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Ichthyosis, NIPAL4-related


Relevance Rating: The test is unknown, there is no evidence (i.e. research) available, or it has not been evaluated yet. These tests may or may not be meaningful for these breeds


Disease Name
Ichthyosis, NIPAL4-related
Test Type
Genetic Disease/Disorder
Ichthyosis is considered rare and appears to be breed specific, sometimes known as "fish scale" disease. It can resemble many other skin conditions such as allergies, dermatitis, and localized reactions. Most often present at birth, and can be painful. Symptoms include: thickened pads of his paws, irritated, flaking skin, may not itch or scab, also can cause thickened skin with scaly and greasy patches and flakes. This can cause water loss, as skin is unable to maintain moisture.
Details 2
"The gross phenotype was manifest as a disheveled pelage shortly after birth, generalized scaling, and adherent brown scale with erythema of the abdominal skin (Mauldin et al. 2015)...Affected dogs exhibited diffuse laminated to compact orthokeratotic hyperkeratosis with hypergranulosis and mild acanthosis. The epidermis had a prominent granular layer, and multifocal granular layer keratinocytes displayed a perinuclear clear space. Malassezia could be found within the corneal layer in at least one sample in approximately 60% of cases. The yeast were typically present without an inflammatory response. Ultrastructurally, the epidermis showed discontinuous lipid bilayers, unprocessed lipid within corneocytes, and abnormal lamellar bodies (Mauldin et al. 2015)...As reported by Casal et al. (2017), "Obligate carriers were confirmed to be heterozygous for this variant, and 150 clinically non-affected dogs of other breeds were homozygous for the wild-type gene. Among 800 American bulldogs tested, 34% of clinically healthy dogs were discovered to be heterozygous for the defective allele." [From OMIA]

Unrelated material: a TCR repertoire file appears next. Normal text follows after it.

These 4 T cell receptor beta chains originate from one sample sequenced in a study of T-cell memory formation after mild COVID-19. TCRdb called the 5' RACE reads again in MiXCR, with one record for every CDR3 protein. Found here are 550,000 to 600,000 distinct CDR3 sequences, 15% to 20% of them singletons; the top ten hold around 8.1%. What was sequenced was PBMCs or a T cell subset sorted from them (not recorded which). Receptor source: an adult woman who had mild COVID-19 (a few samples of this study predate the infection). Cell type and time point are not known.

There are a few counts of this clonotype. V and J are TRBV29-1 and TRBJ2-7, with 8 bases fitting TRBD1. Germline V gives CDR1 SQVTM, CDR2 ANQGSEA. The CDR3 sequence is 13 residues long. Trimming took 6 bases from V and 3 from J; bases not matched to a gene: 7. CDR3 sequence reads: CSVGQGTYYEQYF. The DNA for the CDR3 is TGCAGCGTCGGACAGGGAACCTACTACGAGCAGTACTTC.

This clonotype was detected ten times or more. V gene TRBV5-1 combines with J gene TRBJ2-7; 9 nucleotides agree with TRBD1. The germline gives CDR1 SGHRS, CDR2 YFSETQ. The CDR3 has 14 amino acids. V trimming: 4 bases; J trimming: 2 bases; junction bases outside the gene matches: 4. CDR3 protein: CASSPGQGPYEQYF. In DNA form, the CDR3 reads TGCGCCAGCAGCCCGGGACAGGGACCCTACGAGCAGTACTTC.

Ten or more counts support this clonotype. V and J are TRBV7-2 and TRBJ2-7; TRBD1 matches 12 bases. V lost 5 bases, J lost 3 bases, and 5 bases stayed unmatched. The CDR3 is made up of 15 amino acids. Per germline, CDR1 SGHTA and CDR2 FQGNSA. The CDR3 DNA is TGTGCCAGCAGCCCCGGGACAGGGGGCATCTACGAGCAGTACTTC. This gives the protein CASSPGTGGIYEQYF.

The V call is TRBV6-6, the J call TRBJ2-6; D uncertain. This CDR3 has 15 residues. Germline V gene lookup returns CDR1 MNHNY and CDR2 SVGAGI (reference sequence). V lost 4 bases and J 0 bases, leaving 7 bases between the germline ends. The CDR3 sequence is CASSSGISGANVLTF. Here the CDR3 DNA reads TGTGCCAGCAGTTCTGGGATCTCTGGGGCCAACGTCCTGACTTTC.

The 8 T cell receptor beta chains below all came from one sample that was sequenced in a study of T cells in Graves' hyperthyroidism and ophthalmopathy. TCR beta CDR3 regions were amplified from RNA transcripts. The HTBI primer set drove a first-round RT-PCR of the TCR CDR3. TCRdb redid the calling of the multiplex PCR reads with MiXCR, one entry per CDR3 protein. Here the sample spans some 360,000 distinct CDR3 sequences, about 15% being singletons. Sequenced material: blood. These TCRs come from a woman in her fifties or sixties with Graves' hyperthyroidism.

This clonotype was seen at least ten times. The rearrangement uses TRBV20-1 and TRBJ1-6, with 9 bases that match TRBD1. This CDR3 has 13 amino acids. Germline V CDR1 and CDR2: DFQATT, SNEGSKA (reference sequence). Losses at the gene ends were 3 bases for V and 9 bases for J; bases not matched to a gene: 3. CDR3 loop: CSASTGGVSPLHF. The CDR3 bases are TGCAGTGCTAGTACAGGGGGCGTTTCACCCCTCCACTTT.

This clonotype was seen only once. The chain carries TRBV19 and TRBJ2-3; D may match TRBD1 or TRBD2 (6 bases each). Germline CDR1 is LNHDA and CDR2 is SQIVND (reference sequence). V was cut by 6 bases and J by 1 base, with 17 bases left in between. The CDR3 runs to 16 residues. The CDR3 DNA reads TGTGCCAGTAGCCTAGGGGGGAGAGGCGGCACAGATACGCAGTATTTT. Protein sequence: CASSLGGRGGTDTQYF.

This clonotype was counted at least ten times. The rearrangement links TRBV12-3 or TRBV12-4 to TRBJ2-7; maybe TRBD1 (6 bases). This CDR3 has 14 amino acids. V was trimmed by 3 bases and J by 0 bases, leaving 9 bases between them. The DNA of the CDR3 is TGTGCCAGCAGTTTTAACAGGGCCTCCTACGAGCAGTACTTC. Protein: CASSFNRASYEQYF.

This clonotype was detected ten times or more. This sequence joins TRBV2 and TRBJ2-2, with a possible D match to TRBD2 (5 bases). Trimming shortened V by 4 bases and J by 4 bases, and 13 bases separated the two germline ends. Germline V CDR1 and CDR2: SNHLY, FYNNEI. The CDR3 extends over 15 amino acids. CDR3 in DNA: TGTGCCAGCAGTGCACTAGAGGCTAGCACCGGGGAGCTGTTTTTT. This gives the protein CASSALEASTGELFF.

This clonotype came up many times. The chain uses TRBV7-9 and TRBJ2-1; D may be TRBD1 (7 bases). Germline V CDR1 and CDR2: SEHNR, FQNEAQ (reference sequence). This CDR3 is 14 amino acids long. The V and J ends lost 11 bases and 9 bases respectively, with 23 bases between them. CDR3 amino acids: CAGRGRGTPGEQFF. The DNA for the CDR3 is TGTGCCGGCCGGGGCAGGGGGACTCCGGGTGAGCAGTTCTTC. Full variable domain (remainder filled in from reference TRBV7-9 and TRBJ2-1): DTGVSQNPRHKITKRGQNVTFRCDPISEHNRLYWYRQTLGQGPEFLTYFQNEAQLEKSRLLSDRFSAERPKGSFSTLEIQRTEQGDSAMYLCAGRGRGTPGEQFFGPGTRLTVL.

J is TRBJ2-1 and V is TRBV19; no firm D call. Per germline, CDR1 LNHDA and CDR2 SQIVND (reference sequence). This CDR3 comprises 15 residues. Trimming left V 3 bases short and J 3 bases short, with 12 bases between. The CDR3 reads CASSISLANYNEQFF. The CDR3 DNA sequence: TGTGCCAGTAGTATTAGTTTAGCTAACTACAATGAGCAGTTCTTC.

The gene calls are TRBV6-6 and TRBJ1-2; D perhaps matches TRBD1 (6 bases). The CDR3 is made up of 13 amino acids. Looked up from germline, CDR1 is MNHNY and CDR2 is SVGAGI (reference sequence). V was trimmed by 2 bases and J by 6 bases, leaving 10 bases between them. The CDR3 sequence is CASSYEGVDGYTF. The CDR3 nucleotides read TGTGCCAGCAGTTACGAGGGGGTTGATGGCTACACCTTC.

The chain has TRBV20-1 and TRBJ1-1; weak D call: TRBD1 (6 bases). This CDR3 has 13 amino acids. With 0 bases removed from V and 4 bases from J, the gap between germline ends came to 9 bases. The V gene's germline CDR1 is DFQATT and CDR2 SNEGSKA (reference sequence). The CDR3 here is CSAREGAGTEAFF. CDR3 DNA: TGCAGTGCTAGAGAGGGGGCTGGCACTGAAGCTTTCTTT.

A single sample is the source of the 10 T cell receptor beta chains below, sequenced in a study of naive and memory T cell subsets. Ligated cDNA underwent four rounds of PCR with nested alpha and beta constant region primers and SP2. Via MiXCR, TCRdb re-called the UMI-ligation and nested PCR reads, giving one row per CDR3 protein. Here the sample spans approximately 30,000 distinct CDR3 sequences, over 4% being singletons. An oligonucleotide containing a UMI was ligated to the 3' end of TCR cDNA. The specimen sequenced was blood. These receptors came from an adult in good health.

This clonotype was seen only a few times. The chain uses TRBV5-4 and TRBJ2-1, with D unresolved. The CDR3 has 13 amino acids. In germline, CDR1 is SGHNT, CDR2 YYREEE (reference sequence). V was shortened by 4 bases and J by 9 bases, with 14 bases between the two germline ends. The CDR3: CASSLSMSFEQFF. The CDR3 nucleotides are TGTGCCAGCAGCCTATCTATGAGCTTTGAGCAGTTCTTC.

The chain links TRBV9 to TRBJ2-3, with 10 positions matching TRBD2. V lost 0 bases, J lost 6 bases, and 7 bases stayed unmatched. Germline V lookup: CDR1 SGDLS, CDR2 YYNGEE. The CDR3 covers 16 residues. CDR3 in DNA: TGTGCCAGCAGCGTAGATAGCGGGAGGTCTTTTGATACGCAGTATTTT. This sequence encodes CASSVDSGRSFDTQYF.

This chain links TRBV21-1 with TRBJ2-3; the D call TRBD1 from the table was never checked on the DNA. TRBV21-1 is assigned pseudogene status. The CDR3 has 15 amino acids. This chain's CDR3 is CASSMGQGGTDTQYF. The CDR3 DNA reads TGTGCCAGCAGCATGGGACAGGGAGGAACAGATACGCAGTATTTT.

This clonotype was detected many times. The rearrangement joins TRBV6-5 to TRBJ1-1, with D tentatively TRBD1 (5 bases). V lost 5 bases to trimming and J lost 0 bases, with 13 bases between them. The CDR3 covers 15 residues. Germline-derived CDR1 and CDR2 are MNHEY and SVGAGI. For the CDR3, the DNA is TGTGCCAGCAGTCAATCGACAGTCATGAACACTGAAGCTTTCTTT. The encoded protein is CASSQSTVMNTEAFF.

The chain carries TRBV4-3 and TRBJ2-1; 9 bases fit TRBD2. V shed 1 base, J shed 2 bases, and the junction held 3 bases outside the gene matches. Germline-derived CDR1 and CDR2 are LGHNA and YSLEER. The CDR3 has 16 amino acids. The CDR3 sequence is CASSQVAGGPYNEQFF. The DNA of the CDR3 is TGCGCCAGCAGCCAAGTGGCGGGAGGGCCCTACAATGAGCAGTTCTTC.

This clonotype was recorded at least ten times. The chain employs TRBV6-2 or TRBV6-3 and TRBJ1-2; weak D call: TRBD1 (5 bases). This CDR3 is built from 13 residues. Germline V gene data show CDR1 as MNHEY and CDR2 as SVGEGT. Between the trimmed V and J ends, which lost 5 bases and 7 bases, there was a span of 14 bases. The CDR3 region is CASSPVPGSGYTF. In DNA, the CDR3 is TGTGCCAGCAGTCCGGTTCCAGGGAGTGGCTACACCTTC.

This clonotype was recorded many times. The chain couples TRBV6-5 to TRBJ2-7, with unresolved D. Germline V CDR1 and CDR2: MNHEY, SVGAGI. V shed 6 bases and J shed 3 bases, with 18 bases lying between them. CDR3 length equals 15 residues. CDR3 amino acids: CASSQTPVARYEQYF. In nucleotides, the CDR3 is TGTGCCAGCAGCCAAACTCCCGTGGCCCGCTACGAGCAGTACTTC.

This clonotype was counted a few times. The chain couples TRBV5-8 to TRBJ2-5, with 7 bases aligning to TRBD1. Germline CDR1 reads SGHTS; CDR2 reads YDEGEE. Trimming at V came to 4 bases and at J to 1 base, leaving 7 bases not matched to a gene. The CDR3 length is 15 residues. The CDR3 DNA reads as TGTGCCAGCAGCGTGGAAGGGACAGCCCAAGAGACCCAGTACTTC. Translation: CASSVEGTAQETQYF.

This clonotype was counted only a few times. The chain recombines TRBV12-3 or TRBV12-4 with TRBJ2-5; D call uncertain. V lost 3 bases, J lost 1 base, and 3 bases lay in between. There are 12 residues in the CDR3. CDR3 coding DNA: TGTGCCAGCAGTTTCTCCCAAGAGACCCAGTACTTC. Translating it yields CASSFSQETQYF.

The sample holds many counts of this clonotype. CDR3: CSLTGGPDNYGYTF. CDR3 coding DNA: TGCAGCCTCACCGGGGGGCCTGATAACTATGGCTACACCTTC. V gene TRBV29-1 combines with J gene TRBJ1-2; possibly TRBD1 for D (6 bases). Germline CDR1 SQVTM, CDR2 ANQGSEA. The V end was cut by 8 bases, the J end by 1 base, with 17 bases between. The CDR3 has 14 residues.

2017 Casal, M.L., Wang, P., Mauldin, E.A., Lin, G., Henthorn, P.S. : A Defect in NIPAL4 Is Associated with Autosomal Recessive Congenital Ichthyosis in American Bulldogs. PLoS One 12:e0170708, 2017. Pubmed reference: 28122049. DOI: 10.1371/journal.pone.0170708.
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